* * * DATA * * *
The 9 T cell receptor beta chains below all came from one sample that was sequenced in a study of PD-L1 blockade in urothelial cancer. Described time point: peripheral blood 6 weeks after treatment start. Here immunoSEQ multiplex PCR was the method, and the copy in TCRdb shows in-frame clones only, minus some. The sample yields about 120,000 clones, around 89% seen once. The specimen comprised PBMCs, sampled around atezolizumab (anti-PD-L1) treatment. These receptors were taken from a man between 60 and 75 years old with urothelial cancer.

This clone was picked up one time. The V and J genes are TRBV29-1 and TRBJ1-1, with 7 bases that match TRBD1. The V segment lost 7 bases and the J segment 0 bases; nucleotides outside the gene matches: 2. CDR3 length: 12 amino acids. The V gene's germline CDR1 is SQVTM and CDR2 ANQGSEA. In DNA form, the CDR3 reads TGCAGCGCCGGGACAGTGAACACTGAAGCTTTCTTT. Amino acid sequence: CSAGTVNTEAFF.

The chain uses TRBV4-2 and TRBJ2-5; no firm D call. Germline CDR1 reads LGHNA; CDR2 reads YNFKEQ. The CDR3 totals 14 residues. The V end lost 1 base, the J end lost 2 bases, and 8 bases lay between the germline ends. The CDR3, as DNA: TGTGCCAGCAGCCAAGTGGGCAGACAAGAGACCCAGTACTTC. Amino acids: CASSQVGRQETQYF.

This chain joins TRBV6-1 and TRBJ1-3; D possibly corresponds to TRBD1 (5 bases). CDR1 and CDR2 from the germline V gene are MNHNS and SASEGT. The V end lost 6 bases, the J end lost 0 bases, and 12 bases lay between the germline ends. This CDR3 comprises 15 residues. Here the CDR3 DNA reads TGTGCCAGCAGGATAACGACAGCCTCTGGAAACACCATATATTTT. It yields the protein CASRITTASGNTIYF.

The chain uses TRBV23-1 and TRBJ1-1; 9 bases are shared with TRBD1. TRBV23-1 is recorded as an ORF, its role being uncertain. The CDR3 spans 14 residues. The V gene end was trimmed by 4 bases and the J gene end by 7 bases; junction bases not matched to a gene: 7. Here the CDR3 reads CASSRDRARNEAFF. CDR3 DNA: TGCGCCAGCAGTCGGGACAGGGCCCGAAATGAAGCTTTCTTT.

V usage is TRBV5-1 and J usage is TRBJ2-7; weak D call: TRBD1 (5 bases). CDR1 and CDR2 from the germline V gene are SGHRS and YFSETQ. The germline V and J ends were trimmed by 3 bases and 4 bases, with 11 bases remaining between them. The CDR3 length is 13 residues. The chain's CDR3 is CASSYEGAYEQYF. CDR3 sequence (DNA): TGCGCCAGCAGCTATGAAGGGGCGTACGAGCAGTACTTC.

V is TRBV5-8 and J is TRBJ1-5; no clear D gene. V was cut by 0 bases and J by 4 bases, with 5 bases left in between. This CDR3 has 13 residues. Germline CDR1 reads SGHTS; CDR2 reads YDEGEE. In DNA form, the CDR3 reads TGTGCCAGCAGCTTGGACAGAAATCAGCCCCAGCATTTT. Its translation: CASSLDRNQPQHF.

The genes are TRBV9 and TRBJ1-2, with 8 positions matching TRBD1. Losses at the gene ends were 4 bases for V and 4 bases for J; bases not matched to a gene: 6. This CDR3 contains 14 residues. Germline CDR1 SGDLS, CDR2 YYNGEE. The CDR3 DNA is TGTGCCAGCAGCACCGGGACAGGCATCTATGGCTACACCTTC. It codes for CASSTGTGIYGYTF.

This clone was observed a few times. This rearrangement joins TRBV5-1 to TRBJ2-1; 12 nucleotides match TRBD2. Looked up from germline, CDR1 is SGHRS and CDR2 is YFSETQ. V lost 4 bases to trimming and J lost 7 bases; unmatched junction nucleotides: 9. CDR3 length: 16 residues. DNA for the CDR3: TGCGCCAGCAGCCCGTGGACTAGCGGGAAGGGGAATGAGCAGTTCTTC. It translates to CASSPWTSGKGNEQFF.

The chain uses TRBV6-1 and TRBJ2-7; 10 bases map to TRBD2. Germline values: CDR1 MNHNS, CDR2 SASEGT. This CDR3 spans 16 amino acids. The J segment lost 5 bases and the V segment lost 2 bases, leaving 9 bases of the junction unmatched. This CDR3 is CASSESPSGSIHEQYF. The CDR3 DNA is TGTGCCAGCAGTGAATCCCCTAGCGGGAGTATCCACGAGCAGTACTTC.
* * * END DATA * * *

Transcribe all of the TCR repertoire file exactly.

The 9 T cell receptor beta chains below all came from one sample that was sequenced in a study of PD-L1 blockade in urothelial cancer. Described time point: peripheral blood 6 weeks after treatment start. Here immunoSEQ multiplex PCR was the method, and the copy in TCRdb shows in-frame clones only, minus some. The sample yields about 120,000 clones, around 89% seen once. The specimen comprised PBMCs, sampled around atezolizumab (anti-PD-L1) treatment. These receptors were taken from a man between 60 and 75 years old with urothelial cancer.

This clone was picked up one time. The V and J genes are TRBV29-1 and TRBJ1-1, with 7 bases that match TRBD1. The V segment lost 7 bases and the J segment 0 bases; nucleotides outside the gene matches: 2. CDR3 length: 12 amino acids. The V gene's germline CDR1 is SQVTM and CDR2 ANQGSEA. In DNA form, the CDR3 reads TGCAGCGCCGGGACAGTGAACACTGAAGCTTTCTTT. Amino acid sequence: CSAGTVNTEAFF.

The chain uses TRBV4-2 and TRBJ2-5; no firm D call. Germline CDR1 reads LGHNA; CDR2 reads YNFKEQ. The CDR3 totals 14 residues. The V end lost 1 base, the J end lost 2 bases, and 8 bases lay between the germline ends. The CDR3, as DNA: TGTGCCAGCAGCCAAGTGGGCAGACAAGAGACCCAGTACTTC. Amino acids: CASSQVGRQETQYF.

This chain joins TRBV6-1 and TRBJ1-3; D possibly corresponds to TRBD1 (5 bases). CDR1 and CDR2 from the germline V gene are MNHNS and SASEGT. The V end lost 6 bases, the J end lost 0 bases, and 12 bases lay between the germline ends. This CDR3 comprises 15 residues. Here the CDR3 DNA reads TGTGCCAGCAGGATAACGACAGCCTCTGGAAACACCATATATTTT. It yields the protein CASRITTASGNTIYF.

The chain uses TRBV23-1 and TRBJ1-1; 9 bases are shared with TRBD1. TRBV23-1 is recorded as an ORF, its role being uncertain. The CDR3 spans 14 residues. The V gene end was trimmed by 4 bases and the J gene end by 7 bases; junction bases not matched to a gene: 7. Here the CDR3 reads CASSRDRARNEAFF. CDR3 DNA: TGCGCCAGCAGTCGGGACAGGGCCCGAAATGAAGCTTTCTTT.

V usage is TRBV5-1 and J usage is TRBJ2-7; weak D call: TRBD1 (5 bases). CDR1 and CDR2 from the germline V gene are SGHRS and YFSETQ. The germline V and J ends were trimmed by 3 bases and 4 bases, with 11 bases remaining between them. The CDR3 length is 13 residues. The chain's CDR3 is CASSYEGAYEQYF. CDR3 sequence (DNA): TGCGCCAGCAGCTATGAAGGGGCGTACGAGCAGTACTTC.

V is TRBV5-8 and J is TRBJ1-5; no clear D gene. V was cut by 0 bases and J by 4 bases, with 5 bases left in between. This CDR3 has 13 residues. Germline CDR1 reads SGHTS; CDR2 reads YDEGEE. In DNA form, the CDR3 reads TGTGCCAGCAGCTTGGACAGAAATCAGCCCCAGCATTTT. Its translation: CASSLDRNQPQHF.

The genes are TRBV9 and TRBJ1-2, with 8 positions matching TRBD1. Losses at the gene ends were 4 bases for V and 4 bases for J; bases not matched to a gene: 6. This CDR3 contains 14 residues. Germline CDR1 SGDLS, CDR2 YYNGEE. The CDR3 DNA is TGTGCCAGCAGCACCGGGACAGGCATCTATGGCTACACCTTC. It codes for CASSTGTGIYGYTF.

This clone was observed a few times. This rearrangement joins TRBV5-1 to TRBJ2-1; 12 nucleotides match TRBD2. Looked up from germline, CDR1 is SGHRS and CDR2 is YFSETQ. V lost 4 bases to trimming and J lost 7 bases; unmatched junction nucleotides: 9. CDR3 length: 16 residues. DNA for the CDR3: TGCGCCAGCAGCCCGTGGACTAGCGGGAAGGGGAATGAGCAGTTCTTC. It translates to CASSPWTSGKGNEQFF.

The chain uses TRBV6-1 and TRBJ2-7; 10 bases map to TRBD2. Germline values: CDR1 MNHNS, CDR2 SASEGT. This CDR3 spans 16 amino acids. The J segment lost 5 bases and the V segment lost 2 bases, leaving 9 bases of the junction unmatched. This CDR3 is CASSESPSGSIHEQYF. The CDR3 DNA is TGTGCCAGCAGTGAATCCCCTAGCGGGAGTATCCACGAGCAGTACTTC.